Ending a six-month international search for someone with the necessary skills and enthusiasm to carry Apple’s retail stores through its next 10 years, the company announced late Monday that it has appointed John Browett as Sr. vice-president of the Retail segment. Browett, 47, is a British citizen who is CEO of Dixons Retail plc, a UK-based electronics retailer. He graduated from Cambridge University (UK), and also attended The Wharton School, a graduate school at the University of Pennsylvania, variously ranked as the #1 business school in the United States. His appointment will test whether someone from another style of retailing can adopt Apple’s culture and philosophy of product sales and customer service. More importantly, Browett’s appointment will largely determine the path of Apple retail at a crticial period in its evolution: 10 years and growing internationally, with crowded Genius Bars and pressures on customer service quality.
Browett replaces the first and only leader of Apple retail, Ron Johnson, who resigned last November to become CEO of JC Penney. Johnson was a tireless force that not only tackled the business side of retail, but who also challenged almost every retail tradition related to store design and architecture, and customer service. His style and philosophy of business was a perfect match to Apple’s design-oriented focus, and he was never without enthusiasm for the retail operation. Observers of Apple retail will be looking for that same enthusiasm from Browett.
Browett began his business career in 1993 with the Boston Consulting Group, a Boston-based business strategy company. He moved to Tesco PLC in 1998, where he held a series of senior roles including Operations Development Director, Chief Executive of Tesco.com and Group Strategy Director. He joined the firm DSG International in 2007, which was later renamed to Dixons Retail plc. It’s not know if he interviewed with Steve Jobs before Jobs died last October.
When he left Tesco, Browett was Operations Development Director, and had roles in improving customer service and operational efficiencies, and on store redesigns and back-office procedure updates. When he joined Dixons in 2007, a financial analyst said, “You don’t hire John Browett if you’re not looking for some quite important strategic changes.”
Dixons has 1,200 multi-branded stores in 12 European and Scandanavian countries, including the more well-known PC World and Currys stores. Dixons operates several stores beyond Apple retail’s territory, including the Czech Republic, Greece, Sweden, Denmark, Norway and Finland. Dixons abandoned retail operations in Spain and wrote off certain operations in Greece during 2011. There are about 38,000 employees in the chain.
In contrast to Apple’s up-ticking retail chain, Browett joined Dixons as the company’s financials were headed downward. Over his last five years, company revenues have stabilized somewhat. However, continuing competition from on-line and brick-and-motar retailers, 2010/2011 revenues were down two percent from the previous year, and the previous year’s loss doubled. Dixons’ stock shares dropped 51 percent during calendar 2011, and December holiday sales were down five percent. But the stock price has rebonded since January 1st, up 43 percent on Dixons’ forecast of a profit in the next financial period.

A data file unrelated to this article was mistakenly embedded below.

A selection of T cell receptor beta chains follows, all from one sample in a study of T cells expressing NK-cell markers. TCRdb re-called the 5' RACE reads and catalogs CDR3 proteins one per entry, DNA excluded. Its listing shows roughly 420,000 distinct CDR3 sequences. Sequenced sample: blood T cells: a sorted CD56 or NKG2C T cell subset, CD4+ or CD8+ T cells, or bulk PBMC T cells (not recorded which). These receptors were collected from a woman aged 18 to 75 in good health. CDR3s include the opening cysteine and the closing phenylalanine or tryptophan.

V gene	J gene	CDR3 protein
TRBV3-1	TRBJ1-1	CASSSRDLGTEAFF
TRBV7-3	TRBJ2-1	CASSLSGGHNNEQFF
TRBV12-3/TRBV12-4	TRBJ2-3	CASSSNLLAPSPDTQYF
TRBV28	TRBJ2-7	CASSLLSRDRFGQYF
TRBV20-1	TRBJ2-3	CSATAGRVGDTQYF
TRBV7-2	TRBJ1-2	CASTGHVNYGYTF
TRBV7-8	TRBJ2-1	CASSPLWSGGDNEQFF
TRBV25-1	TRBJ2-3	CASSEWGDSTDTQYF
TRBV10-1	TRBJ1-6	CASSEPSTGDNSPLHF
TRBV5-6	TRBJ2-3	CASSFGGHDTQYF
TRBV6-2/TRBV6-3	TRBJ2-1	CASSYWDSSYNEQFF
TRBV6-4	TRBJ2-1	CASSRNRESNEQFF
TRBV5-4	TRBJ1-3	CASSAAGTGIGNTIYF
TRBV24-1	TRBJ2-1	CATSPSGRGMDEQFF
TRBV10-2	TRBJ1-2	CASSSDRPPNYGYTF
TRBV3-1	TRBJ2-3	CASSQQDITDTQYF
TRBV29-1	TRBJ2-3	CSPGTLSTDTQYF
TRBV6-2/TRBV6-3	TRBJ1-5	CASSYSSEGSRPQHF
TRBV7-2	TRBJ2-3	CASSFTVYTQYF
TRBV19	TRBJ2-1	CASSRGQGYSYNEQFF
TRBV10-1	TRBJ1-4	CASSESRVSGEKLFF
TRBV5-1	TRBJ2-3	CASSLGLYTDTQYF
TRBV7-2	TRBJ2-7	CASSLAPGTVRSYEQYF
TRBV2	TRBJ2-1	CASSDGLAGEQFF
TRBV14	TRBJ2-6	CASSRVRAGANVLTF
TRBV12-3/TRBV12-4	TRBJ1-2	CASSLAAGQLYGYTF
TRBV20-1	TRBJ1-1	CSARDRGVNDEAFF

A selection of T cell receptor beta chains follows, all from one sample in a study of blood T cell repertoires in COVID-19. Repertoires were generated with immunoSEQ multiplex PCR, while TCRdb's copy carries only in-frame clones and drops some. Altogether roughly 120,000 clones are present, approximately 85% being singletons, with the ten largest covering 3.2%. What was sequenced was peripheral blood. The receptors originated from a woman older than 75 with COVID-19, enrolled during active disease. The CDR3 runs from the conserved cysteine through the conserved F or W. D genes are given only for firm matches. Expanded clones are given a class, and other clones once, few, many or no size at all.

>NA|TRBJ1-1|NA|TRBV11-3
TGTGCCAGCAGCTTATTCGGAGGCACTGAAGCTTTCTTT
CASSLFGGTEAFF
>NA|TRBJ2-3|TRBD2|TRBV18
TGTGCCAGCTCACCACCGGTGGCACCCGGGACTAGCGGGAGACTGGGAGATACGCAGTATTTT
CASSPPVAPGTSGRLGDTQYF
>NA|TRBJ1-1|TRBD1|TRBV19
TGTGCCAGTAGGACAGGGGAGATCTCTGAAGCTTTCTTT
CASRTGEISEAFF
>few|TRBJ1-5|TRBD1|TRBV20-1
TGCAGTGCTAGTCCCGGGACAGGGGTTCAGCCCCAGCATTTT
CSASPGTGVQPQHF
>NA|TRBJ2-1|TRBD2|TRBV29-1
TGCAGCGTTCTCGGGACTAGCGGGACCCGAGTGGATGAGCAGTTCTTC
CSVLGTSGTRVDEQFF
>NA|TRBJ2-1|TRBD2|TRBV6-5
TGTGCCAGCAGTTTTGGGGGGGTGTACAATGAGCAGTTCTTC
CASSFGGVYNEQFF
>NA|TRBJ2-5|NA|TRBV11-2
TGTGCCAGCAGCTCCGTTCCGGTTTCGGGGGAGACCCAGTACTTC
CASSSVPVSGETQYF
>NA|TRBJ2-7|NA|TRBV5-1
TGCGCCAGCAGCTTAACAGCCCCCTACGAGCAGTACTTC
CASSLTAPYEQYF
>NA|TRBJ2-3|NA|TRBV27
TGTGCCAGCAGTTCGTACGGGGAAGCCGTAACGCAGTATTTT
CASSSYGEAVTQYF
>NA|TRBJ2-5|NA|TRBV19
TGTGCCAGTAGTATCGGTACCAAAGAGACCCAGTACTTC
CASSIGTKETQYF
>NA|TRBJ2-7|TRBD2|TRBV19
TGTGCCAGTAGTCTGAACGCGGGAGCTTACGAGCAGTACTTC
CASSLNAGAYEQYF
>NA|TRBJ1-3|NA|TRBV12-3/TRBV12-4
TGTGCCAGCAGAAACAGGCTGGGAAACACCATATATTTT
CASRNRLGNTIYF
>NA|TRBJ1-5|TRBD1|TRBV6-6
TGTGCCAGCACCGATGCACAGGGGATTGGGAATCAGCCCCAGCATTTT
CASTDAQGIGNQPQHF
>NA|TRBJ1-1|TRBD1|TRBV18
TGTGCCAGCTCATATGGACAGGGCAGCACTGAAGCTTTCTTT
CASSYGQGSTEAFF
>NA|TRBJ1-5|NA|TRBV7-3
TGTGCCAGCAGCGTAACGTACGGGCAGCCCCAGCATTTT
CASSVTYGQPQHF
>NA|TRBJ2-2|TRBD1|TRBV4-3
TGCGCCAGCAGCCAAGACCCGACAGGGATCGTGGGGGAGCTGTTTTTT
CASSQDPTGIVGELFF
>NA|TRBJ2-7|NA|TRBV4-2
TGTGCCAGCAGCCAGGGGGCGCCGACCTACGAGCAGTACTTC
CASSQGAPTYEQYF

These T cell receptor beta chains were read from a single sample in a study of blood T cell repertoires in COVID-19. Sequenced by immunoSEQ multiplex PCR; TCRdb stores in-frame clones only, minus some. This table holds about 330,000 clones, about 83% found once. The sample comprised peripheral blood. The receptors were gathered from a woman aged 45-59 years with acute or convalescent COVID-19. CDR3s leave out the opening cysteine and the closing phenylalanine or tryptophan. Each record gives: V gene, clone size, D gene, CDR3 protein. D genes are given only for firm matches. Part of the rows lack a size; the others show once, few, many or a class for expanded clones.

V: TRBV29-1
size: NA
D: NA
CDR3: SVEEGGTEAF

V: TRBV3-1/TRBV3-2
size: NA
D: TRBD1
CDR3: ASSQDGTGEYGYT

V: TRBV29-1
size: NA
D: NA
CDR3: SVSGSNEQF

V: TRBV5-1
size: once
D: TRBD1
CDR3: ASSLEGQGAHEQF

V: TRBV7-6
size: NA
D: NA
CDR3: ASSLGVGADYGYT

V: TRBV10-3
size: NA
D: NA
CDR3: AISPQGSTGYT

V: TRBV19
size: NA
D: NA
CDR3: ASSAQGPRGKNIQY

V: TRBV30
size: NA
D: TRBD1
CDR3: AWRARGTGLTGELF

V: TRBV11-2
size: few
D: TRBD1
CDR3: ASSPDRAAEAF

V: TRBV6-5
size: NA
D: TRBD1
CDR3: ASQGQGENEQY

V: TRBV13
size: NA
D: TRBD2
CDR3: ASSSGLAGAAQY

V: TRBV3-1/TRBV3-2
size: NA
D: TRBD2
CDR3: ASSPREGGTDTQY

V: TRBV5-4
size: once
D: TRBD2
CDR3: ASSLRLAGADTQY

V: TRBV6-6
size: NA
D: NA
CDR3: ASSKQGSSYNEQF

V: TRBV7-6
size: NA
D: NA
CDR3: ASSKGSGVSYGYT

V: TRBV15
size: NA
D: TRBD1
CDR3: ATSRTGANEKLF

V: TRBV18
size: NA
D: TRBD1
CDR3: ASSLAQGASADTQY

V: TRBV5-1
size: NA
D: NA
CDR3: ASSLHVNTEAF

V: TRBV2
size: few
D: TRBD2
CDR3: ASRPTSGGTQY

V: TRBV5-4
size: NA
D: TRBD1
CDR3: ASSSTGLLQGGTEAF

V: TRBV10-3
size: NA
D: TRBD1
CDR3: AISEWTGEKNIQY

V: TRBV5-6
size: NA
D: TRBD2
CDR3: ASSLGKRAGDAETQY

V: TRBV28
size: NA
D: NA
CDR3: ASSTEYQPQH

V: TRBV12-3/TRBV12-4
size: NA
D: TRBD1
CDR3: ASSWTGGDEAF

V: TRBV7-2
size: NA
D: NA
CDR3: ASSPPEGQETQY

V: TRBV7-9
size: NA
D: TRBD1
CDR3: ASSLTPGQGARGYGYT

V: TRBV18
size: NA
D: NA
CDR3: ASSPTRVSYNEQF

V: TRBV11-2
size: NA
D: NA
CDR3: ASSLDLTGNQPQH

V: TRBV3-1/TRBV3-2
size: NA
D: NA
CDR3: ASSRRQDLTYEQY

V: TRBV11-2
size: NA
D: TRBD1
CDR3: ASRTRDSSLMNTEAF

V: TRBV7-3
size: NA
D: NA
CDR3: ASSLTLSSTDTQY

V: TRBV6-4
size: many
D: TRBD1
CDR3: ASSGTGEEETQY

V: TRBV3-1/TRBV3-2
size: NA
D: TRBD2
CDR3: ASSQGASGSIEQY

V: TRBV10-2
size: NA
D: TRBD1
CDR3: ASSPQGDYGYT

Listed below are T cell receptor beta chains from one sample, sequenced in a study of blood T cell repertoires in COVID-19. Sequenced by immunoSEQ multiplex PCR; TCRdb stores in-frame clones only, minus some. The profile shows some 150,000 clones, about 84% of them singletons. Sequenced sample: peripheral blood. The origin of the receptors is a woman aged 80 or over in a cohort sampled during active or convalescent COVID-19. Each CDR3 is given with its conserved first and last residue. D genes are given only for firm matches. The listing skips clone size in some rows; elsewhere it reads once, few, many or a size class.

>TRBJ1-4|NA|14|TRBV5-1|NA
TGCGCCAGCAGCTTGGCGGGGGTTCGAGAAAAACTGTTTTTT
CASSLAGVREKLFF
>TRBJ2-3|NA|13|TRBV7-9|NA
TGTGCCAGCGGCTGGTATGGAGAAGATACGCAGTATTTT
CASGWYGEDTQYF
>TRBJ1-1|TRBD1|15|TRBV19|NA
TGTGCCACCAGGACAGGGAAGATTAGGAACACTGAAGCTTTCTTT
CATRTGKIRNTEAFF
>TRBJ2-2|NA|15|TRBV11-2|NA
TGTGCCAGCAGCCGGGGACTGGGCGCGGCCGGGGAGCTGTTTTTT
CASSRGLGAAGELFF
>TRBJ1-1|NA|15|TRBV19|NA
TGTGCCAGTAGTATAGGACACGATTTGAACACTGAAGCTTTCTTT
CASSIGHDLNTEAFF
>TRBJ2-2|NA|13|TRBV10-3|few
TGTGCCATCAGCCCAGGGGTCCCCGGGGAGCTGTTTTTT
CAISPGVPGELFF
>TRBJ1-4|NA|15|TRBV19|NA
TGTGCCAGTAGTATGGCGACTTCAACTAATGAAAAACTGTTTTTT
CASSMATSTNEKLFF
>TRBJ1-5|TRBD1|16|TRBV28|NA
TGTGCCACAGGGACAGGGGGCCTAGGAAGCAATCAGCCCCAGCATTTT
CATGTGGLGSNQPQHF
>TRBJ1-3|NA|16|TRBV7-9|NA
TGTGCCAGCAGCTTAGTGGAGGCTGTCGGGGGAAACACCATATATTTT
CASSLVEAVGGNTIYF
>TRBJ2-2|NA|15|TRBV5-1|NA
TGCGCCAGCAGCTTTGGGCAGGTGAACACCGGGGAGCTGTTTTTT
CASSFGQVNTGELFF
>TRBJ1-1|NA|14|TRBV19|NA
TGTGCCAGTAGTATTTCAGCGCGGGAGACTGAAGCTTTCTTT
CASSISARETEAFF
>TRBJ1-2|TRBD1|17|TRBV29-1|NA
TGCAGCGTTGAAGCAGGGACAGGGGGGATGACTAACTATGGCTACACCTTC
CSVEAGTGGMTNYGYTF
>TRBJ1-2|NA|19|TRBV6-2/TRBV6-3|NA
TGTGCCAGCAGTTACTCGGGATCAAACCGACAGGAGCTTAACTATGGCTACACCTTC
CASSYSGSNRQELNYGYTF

Browett has focused on remaking Dixons over his past five years, most recently redesigning the stores’ interior and architecture. He has also introduced consolidated Currys/PC World stores that combine electronics and “electricals”—washing machines, vacuums and other household machines.
Ironically, one of Dixons primary competitors in the UK was Best Buy, a company with which Browett will now have to cooperate in his new role as Apple Sr. V-P. Last November Best Buy abandoned its big-box, U.S.–like stores in the UK, preferring to focus on selling from smaller stores. In the U.S., Best Buy is an important Apple authorized retailer, and participates in the store-within-a-store project.
Last November Browett told ThisIsMoney.co.uk that Best Buy was never a serious threat to Dixons. He said of his own company, “Our service wasn’t terrible, it just wasn’t consistently good. But (Best Buy) looked at our old stores and they looked at our patchy customer service and they decided they could do better. The problem was that I had already seen that opportunity as well, and we changed much faster than they expected.”
Browett will step down from Dixons’ board on February 20, 2012 and will leave the company on April 20th. It’s assumed that he will move to the Cupertino (N. Calif.) area.
It’s not known if Browett is a Mac or Windows PC user.
Update: A fan of Apple emailed CEO Tim Cook to express his apprehensions about Browett. Cook allegedly emailed back, “I think you will be as pleased as I am.” Read Tony Hart’s account of the email.
- View a comparison chart of Dixons and Apple stock price from mid-2010.
- Read about Dixons’ business model
- Dixons’ annual report (pdf) for 2010/2011 provides more details and a flavor for the company’s operations
- In June 2011 Browett gave a presentation (pdf) to the company on his plans for bringing Dixons back to profitability
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